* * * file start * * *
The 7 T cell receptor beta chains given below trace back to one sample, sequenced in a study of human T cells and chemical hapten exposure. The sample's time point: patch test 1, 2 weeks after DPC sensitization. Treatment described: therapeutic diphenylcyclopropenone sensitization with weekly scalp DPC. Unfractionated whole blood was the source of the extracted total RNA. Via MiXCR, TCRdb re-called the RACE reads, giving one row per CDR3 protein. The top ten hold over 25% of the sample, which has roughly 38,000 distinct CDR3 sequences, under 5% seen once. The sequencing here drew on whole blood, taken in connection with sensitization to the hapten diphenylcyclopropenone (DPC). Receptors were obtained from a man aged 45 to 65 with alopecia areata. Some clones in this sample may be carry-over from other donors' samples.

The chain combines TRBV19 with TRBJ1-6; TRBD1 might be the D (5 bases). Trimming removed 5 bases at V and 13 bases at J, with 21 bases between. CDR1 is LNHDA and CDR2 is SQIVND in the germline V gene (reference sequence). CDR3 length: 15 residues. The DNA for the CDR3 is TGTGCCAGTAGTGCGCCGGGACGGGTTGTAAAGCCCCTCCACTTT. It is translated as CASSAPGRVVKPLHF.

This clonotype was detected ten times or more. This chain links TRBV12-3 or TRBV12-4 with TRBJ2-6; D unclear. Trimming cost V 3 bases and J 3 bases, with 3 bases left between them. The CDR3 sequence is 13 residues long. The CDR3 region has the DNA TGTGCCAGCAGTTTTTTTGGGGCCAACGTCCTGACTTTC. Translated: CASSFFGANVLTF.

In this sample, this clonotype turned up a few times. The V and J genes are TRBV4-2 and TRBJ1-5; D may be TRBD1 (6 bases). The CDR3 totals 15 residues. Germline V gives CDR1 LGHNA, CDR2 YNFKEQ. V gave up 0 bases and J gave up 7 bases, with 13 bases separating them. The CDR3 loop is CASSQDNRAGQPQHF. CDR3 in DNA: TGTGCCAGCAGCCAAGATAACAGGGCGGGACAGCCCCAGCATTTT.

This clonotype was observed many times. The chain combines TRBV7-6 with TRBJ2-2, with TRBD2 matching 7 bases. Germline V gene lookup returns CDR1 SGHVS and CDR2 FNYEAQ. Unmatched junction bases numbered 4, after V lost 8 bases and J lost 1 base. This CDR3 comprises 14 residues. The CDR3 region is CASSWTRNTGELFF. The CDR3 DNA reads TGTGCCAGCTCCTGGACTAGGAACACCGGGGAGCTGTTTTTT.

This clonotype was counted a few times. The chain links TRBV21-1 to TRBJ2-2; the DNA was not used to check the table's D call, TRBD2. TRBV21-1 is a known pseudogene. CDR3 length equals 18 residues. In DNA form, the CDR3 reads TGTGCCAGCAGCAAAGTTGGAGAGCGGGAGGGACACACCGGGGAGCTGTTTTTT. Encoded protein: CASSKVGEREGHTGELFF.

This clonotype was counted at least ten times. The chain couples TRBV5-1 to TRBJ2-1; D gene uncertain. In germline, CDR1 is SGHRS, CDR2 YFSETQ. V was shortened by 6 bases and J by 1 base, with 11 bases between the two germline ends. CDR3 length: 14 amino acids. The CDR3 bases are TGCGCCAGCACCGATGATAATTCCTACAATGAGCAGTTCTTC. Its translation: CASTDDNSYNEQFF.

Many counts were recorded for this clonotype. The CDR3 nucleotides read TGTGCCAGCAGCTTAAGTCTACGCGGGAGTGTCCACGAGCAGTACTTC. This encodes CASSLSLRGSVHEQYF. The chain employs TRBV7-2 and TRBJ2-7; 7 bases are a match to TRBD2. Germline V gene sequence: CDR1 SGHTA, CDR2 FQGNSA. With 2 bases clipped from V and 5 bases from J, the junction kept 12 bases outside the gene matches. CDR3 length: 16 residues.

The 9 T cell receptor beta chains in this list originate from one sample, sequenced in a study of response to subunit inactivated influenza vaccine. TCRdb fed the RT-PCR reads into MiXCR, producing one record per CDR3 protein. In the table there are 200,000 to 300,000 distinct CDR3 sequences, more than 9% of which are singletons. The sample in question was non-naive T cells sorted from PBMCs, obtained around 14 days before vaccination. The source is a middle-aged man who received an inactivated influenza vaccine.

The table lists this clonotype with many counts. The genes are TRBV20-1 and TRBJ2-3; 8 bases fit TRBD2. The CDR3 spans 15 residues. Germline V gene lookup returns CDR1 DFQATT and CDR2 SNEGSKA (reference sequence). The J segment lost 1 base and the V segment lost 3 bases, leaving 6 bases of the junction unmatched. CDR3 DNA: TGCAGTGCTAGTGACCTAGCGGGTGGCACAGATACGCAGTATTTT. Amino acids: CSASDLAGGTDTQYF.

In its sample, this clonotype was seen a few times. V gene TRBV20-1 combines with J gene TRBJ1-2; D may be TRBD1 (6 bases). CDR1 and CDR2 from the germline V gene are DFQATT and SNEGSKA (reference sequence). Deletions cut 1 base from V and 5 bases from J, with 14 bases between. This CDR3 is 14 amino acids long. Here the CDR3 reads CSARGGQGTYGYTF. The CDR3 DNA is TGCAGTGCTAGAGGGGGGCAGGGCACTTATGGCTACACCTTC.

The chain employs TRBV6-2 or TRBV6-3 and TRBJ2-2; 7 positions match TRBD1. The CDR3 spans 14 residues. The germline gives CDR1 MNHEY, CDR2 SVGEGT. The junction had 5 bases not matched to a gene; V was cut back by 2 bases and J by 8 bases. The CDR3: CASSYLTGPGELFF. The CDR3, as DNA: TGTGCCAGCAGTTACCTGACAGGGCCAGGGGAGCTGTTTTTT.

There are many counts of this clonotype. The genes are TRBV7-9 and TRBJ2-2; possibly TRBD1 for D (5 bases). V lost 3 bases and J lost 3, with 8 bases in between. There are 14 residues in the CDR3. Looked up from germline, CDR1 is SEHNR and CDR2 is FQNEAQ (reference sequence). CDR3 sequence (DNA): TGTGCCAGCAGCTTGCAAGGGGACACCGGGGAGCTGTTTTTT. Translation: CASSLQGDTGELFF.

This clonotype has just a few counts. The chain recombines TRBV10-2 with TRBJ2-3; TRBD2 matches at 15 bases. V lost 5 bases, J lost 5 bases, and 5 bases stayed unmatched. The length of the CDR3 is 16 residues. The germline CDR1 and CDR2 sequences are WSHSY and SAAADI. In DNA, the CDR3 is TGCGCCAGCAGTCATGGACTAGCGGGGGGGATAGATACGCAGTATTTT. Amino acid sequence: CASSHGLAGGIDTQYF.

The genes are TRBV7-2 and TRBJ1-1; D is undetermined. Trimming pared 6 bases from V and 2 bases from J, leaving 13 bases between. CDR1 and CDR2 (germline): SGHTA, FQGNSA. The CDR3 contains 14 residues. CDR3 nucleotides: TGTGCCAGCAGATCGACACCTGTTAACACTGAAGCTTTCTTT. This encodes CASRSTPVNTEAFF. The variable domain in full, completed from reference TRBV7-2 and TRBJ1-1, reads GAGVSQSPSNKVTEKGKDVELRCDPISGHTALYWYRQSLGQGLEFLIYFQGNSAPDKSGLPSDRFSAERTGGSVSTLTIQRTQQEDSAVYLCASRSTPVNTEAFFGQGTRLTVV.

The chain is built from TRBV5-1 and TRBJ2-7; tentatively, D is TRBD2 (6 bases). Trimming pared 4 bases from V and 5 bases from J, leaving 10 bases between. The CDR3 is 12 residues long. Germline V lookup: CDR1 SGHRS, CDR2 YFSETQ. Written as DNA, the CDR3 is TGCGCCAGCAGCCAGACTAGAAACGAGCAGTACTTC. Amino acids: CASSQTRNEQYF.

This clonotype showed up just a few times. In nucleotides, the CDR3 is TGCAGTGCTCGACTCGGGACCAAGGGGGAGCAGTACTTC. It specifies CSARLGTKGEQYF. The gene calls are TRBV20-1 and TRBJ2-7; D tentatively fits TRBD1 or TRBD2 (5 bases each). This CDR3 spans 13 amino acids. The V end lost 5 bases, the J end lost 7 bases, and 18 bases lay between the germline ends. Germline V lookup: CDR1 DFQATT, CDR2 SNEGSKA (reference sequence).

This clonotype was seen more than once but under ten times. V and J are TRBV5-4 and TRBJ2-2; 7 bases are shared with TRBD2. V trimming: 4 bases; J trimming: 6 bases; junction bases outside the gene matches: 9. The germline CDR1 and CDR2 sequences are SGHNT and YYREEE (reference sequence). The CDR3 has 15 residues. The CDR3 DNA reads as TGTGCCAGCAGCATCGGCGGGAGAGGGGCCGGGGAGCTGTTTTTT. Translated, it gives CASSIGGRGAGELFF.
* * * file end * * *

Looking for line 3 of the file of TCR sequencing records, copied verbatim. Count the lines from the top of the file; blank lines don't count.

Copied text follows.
This clonotype was detected ten times or more. This chain links TRBV12-3 or TRBV12-4 with TRBJ2-6; D unclear. Trimming cost V 3 bases and J 3 bases, with 3 bases left between them. The CDR3 sequence is 13 residues long. The CDR3 region has the DNA TGTGCCAGCAGTTTTTTTGGGGCCAACGTCCTGACTTTC. Translated: CASSFFGANVLTF.